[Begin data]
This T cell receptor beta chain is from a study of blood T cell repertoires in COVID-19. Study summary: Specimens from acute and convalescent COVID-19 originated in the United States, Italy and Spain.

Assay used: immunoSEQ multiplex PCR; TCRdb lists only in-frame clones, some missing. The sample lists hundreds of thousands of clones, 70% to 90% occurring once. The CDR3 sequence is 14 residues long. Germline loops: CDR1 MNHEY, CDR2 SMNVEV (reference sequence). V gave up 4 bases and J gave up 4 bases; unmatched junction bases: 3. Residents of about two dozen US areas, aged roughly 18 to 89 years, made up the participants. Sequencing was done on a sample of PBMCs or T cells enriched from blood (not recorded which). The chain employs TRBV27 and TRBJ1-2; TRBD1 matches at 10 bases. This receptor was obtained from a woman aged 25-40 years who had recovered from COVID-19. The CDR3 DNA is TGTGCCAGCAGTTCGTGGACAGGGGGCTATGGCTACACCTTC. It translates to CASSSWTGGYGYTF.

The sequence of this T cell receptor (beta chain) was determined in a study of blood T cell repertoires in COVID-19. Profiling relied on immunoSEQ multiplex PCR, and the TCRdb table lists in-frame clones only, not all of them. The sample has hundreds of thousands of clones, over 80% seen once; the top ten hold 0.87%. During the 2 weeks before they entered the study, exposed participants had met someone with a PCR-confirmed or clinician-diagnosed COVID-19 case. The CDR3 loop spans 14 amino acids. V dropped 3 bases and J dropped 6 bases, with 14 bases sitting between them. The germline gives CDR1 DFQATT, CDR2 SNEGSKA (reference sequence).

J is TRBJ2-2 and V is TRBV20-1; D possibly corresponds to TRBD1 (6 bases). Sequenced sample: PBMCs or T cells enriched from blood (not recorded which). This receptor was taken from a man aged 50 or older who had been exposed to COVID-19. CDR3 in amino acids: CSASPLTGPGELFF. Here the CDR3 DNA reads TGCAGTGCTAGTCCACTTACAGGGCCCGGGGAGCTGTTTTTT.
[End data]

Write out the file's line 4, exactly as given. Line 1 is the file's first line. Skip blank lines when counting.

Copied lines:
J is TRBJ2-2 and V is TRBV20-1; D possibly corresponds to TRBD1 (6 bases). Sequenced sample: PBMCs or T cells enriched from blood (not recorded which). This receptor was taken from a man aged 50 or older who had been exposed to COVID-19. CDR3 in amino acids: CSASPLTGPGELFF. Here the CDR3 DNA reads TGCAGTGCTAGTCCACTTACAGGGCCCGGGGAGCTGTTTTTT.